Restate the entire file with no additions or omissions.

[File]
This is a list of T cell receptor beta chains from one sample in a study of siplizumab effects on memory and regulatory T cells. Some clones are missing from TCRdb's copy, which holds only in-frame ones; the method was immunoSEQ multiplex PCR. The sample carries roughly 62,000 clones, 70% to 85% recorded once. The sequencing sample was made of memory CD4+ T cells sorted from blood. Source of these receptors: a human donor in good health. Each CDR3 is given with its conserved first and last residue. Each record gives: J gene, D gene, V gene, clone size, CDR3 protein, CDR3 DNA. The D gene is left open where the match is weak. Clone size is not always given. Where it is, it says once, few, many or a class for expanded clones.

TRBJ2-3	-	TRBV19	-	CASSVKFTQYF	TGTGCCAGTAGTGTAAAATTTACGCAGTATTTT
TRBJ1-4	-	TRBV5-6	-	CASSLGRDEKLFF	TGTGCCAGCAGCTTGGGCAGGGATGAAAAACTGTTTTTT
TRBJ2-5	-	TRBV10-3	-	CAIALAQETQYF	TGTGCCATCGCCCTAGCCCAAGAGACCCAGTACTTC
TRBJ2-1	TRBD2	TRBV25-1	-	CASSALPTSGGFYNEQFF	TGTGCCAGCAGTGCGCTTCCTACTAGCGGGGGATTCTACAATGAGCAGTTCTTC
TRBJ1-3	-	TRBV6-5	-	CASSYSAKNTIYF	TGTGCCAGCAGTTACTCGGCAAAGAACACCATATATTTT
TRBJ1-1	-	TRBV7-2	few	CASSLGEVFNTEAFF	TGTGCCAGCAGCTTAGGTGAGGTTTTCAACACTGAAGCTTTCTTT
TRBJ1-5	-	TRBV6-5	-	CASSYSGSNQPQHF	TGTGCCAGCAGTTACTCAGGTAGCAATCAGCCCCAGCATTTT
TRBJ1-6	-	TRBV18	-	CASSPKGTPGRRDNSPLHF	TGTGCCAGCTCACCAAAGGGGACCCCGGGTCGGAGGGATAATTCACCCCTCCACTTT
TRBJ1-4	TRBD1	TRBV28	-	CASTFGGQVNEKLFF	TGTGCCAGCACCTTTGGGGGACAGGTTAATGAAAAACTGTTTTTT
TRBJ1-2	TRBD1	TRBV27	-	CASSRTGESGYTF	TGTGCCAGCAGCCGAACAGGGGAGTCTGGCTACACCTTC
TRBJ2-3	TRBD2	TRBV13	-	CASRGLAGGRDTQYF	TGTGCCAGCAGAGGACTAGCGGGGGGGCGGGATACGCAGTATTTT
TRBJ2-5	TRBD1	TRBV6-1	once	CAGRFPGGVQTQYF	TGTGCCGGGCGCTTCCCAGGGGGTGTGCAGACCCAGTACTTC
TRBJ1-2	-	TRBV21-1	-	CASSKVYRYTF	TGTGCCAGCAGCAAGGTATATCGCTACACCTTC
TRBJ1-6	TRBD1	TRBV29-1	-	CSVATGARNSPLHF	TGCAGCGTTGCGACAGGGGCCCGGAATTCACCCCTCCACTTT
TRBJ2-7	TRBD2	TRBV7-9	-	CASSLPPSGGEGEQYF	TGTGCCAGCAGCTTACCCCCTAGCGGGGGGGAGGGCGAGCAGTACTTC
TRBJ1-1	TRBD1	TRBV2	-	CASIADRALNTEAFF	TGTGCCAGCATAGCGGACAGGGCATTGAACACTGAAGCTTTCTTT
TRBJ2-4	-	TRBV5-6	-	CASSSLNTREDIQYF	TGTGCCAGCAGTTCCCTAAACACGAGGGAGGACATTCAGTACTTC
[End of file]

This is a list of T cell receptor beta chains from one sample in a study of siplizumab effects on memory and regulatory T cells. Some clones are missing from TCRdb's copy, which holds only in-frame ones; the method was immunoSEQ multiplex PCR. The sample carries roughly 62,000 clones, 70% to 85% recorded once. The sequencing sample was made of memory CD4+ T cells sorted from blood. Source of these receptors: a human donor in good health. Each CDR3 is given with its conserved first and last residue. Each record gives: J gene, D gene, V gene, clone size, CDR3 protein, CDR3 DNA. The D gene is left open where the match is weak. Clone size is not always given. Where it is, it says once, few, many or a class for expanded clones.

TRBJ2-3	-	TRBV19	-	CASSVKFTQYF	TGTGCCAGTAGTGTAAAATTTACGCAGTATTTT
TRBJ1-4	-	TRBV5-6	-	CASSLGRDEKLFF	TGTGCCAGCAGCTTGGGCAGGGATGAAAAACTGTTTTTT
TRBJ2-5	-	TRBV10-3	-	CAIALAQETQYF	TGTGCCATCGCCCTAGCCCAAGAGACCCAGTACTTC
TRBJ2-1	TRBD2	TRBV25-1	-	CASSALPTSGGFYNEQFF	TGTGCCAGCAGTGCGCTTCCTACTAGCGGGGGATTCTACAATGAGCAGTTCTTC
TRBJ1-3	-	TRBV6-5	-	CASSYSAKNTIYF	TGTGCCAGCAGTTACTCGGCAAAGAACACCATATATTTT
TRBJ1-1	-	TRBV7-2	few	CASSLGEVFNTEAFF	TGTGCCAGCAGCTTAGGTGAGGTTTTCAACACTGAAGCTTTCTTT
TRBJ1-5	-	TRBV6-5	-	CASSYSGSNQPQHF	TGTGCCAGCAGTTACTCAGGTAGCAATCAGCCCCAGCATTTT
TRBJ1-6	-	TRBV18	-	CASSPKGTPGRRDNSPLHF	TGTGCCAGCTCACCAAAGGGGACCCCGGGTCGGAGGGATAATTCACCCCTCCACTTT
TRBJ1-4	TRBD1	TRBV28	-	CASTFGGQVNEKLFF	TGTGCCAGCACCTTTGGGGGACAGGTTAATGAAAAACTGTTTTTT
TRBJ1-2	TRBD1	TRBV27	-	CASSRTGESGYTF	TGTGCCAGCAGCCGAACAGGGGAGTCTGGCTACACCTTC
TRBJ2-3	TRBD2	TRBV13	-	CASRGLAGGRDTQYF	TGTGCCAGCAGAGGACTAGCGGGGGGGCGGGATACGCAGTATTTT
TRBJ2-5	TRBD1	TRBV6-1	once	CAGRFPGGVQTQYF	TGTGCCGGGCGCTTCCCAGGGGGTGTGCAGACCCAGTACTTC
TRBJ1-2	-	TRBV21-1	-	CASSKVYRYTF	TGTGCCAGCAGCAAGGTATATCGCTACACCTTC
TRBJ1-6	TRBD1	TRBV29-1	-	CSVATGARNSPLHF	TGCAGCGTTGCGACAGGGGCCCGGAATTCACCCCTCCACTTT
TRBJ2-7	TRBD2	TRBV7-9	-	CASSLPPSGGEGEQYF	TGTGCCAGCAGCTTACCCCCTAGCGGGGGGGAGGGCGAGCAGTACTTC
TRBJ1-1	TRBD1	TRBV2	-	CASIADRALNTEAFF	TGTGCCAGCATAGCGGACAGGGCATTGAACACTGAAGCTTTCTTT
TRBJ2-4	-	TRBV5-6	-	CASSSLNTREDIQYF	TGTGCCAGCAGTTCCCTAAACACGAGGGAGGACATTCAGTACTTC